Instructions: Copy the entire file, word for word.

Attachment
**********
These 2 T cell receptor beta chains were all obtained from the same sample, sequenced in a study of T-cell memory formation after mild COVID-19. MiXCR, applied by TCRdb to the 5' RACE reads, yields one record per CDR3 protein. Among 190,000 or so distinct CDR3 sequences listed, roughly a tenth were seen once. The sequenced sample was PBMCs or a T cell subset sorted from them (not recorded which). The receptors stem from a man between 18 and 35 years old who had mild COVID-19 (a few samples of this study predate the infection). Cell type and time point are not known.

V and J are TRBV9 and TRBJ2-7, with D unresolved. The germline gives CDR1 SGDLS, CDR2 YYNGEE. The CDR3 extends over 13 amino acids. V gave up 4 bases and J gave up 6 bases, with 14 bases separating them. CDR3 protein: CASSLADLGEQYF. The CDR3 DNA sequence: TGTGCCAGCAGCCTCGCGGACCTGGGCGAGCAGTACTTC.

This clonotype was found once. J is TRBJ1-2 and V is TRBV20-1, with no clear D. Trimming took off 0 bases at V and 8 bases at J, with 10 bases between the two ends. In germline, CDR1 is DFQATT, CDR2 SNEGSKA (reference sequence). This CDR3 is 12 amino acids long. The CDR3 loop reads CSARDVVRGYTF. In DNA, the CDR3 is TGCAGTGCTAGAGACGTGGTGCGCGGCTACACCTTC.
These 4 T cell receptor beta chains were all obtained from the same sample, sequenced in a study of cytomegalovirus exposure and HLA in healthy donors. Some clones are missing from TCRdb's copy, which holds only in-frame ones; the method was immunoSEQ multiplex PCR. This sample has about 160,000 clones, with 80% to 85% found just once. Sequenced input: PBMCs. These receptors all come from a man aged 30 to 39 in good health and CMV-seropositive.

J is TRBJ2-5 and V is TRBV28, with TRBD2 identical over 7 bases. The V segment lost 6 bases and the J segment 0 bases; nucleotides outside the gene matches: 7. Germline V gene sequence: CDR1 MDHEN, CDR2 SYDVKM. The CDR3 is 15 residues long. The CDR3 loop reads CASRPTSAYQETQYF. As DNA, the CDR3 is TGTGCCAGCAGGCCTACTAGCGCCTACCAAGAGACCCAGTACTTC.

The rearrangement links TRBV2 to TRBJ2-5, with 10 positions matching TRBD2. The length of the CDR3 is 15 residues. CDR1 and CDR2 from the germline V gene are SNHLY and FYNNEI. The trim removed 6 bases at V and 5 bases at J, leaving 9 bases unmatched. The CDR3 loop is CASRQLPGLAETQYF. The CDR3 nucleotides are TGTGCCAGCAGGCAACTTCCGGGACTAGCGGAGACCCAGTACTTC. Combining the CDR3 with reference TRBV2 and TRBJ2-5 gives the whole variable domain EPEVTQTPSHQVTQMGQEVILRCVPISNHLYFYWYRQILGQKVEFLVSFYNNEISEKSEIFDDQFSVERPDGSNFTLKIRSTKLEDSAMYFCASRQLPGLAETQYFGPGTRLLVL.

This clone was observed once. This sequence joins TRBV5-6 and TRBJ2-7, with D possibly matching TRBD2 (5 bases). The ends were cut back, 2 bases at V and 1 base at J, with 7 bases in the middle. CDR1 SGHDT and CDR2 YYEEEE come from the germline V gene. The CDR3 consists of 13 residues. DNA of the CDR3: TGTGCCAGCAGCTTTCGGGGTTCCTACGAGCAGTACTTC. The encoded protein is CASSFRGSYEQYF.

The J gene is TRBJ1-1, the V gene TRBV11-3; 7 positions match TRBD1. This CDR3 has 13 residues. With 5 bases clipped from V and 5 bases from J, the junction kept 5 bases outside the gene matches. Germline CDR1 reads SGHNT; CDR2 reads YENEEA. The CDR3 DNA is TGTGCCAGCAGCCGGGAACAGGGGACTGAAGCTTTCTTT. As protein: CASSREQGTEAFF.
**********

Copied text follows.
These 2 T cell receptor beta chains were all obtained from the same sample, sequenced in a study of T-cell memory formation after mild COVID-19. MiXCR, applied by TCRdb to the 5' RACE reads, yields one record per CDR3 protein. Among 190,000 or so distinct CDR3 sequences listed, roughly a tenth were seen once. The sequenced sample was PBMCs or a T cell subset sorted from them (not recorded which). The receptors stem from a man between 18 and 35 years old who had mild COVID-19 (a few samples of this study predate the infection). Cell type and time point are not known.

V and J are TRBV9 and TRBJ2-7, with D unresolved. The germline gives CDR1 SGDLS, CDR2 YYNGEE. The CDR3 extends over 13 amino acids. V gave up 4 bases and J gave up 6 bases, with 14 bases separating them. CDR3 protein: CASSLADLGEQYF. The CDR3 DNA sequence: TGTGCCAGCAGCCTCGCGGACCTGGGCGAGCAGTACTTC.

This clonotype was found once. J is TRBJ1-2 and V is TRBV20-1, with no clear D. Trimming took off 0 bases at V and 8 bases at J, with 10 bases between the two ends. In germline, CDR1 is DFQATT, CDR2 SNEGSKA (reference sequence). This CDR3 is 12 amino acids long. The CDR3 loop reads CSARDVVRGYTF. In DNA, the CDR3 is TGCAGTGCTAGAGACGTGGTGCGCGGCTACACCTTC.
These 4 T cell receptor beta chains were all obtained from the same sample, sequenced in a study of cytomegalovirus exposure and HLA in healthy donors. Some clones are missing from TCRdb's copy, which holds only in-frame ones; the method was immunoSEQ multiplex PCR. This sample has about 160,000 clones, with 80% to 85% found just once. Sequenced input: PBMCs. These receptors all come from a man aged 30 to 39 in good health and CMV-seropositive.

J is TRBJ2-5 and V is TRBV28, with TRBD2 identical over 7 bases. The V segment lost 6 bases and the J segment 0 bases; nucleotides outside the gene matches: 7. Germline V gene sequence: CDR1 MDHEN, CDR2 SYDVKM. The CDR3 is 15 residues long. The CDR3 loop reads CASRPTSAYQETQYF. As DNA, the CDR3 is TGTGCCAGCAGGCCTACTAGCGCCTACCAAGAGACCCAGTACTTC.

The rearrangement links TRBV2 to TRBJ2-5, with 10 positions matching TRBD2. The length of the CDR3 is 15 residues. CDR1 and CDR2 from the germline V gene are SNHLY and FYNNEI. The trim removed 6 bases at V and 5 bases at J, leaving 9 bases unmatched. The CDR3 loop is CASRQLPGLAETQYF. The CDR3 nucleotides are TGTGCCAGCAGGCAACTTCCGGGACTAGCGGAGACCCAGTACTTC. Combining the CDR3 with reference TRBV2 and TRBJ2-5 gives the whole variable domain EPEVTQTPSHQVTQMGQEVILRCVPISNHLYFYWYRQILGQKVEFLVSFYNNEISEKSEIFDDQFSVERPDGSNFTLKIRSTKLEDSAMYFCASRQLPGLAETQYFGPGTRLLVL.

This clone was observed once. This sequence joins TRBV5-6 and TRBJ2-7, with D possibly matching TRBD2 (5 bases). The ends were cut back, 2 bases at V and 1 base at J, with 7 bases in the middle. CDR1 SGHDT and CDR2 YYEEEE come from the germline V gene. The CDR3 consists of 13 residues. DNA of the CDR3: TGTGCCAGCAGCTTTCGGGGTTCCTACGAGCAGTACTTC. The encoded protein is CASSFRGSYEQYF.

The J gene is TRBJ1-1, the V gene TRBV11-3; 7 positions match TRBD1. This CDR3 has 13 residues. With 5 bases clipped from V and 5 bases from J, the junction kept 5 bases outside the gene matches. Germline CDR1 reads SGHNT; CDR2 reads YENEEA. The CDR3 DNA is TGTGCCAGCAGCCGGGAACAGGGGACTGAAGCTTTCTTT. As protein: CASSREQGTEAFF.